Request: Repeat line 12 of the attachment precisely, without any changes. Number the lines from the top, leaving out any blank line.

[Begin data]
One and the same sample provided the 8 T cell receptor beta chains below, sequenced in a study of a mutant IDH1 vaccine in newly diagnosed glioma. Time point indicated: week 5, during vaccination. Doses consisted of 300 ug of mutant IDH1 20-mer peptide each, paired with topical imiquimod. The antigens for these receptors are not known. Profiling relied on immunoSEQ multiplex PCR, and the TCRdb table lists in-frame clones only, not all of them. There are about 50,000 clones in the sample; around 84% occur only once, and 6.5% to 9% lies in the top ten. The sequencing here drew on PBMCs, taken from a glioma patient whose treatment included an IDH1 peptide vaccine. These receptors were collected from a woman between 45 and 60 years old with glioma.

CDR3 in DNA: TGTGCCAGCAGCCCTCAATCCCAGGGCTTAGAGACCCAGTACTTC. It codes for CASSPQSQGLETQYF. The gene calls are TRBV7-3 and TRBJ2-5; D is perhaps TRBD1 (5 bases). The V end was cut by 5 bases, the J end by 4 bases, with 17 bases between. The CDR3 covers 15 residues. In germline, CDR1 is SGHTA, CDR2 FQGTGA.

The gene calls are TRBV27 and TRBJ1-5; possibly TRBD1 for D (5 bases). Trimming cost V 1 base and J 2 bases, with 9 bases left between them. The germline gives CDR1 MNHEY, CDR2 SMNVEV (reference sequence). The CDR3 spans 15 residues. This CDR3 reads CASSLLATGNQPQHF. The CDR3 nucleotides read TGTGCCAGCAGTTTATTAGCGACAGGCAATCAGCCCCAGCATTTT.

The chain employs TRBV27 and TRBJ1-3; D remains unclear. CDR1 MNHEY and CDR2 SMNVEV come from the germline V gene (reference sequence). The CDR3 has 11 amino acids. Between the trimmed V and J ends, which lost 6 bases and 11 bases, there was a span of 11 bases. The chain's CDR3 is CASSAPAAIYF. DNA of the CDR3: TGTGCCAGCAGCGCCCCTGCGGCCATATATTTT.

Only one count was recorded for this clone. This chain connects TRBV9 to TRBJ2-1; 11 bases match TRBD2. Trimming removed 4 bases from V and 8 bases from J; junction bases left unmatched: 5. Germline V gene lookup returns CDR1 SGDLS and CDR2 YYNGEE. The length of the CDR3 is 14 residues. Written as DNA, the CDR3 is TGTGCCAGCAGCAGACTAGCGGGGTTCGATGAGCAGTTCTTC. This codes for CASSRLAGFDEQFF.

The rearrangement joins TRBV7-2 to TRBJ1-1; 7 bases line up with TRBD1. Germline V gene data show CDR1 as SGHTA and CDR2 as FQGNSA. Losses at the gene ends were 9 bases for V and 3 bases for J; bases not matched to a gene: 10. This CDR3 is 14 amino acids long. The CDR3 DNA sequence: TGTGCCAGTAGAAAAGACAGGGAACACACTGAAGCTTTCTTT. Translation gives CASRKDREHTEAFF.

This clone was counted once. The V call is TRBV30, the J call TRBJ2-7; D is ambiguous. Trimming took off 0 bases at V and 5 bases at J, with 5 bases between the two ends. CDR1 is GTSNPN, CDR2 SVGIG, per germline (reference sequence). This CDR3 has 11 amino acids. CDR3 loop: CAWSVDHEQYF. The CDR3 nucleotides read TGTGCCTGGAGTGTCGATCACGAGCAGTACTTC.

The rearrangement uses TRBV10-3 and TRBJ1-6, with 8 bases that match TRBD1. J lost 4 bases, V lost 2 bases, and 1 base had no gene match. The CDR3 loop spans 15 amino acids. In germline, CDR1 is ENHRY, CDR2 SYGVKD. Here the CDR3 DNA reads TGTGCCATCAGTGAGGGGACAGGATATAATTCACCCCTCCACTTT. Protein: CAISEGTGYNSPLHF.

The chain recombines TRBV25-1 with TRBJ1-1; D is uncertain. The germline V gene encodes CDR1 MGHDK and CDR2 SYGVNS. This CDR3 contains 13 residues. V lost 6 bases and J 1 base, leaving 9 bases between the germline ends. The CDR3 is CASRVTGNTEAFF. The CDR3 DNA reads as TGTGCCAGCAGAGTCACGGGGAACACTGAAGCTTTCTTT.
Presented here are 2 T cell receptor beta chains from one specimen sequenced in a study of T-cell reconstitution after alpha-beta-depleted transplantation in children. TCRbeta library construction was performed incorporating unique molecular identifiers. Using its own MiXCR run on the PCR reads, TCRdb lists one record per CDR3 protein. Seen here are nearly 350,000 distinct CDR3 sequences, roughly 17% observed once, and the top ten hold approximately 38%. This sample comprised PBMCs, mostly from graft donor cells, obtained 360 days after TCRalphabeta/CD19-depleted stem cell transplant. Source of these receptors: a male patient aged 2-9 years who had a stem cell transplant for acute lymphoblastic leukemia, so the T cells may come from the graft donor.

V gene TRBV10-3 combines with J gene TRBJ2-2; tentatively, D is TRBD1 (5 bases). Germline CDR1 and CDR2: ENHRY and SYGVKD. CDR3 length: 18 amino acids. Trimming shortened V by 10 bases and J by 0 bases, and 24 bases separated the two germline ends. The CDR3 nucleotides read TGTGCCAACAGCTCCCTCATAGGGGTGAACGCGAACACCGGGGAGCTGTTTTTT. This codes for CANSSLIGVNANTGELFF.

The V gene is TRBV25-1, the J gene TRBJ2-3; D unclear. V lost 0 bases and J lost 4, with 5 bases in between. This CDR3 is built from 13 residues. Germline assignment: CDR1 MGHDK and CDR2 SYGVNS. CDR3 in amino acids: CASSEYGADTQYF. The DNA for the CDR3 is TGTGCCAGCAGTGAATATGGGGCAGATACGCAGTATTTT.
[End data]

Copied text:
The V gene is TRBV25-1, the J gene TRBJ2-3; D unclear. V lost 0 bases and J lost 4, with 5 bases in between. This CDR3 is built from 13 residues. Germline assignment: CDR1 MGHDK and CDR2 SYGVNS. CDR3 in amino acids: CASSEYGADTQYF. The DNA for the CDR3 is TGTGCCAGCAGTGAATATGGGGCAGATACGCAGTATTTT.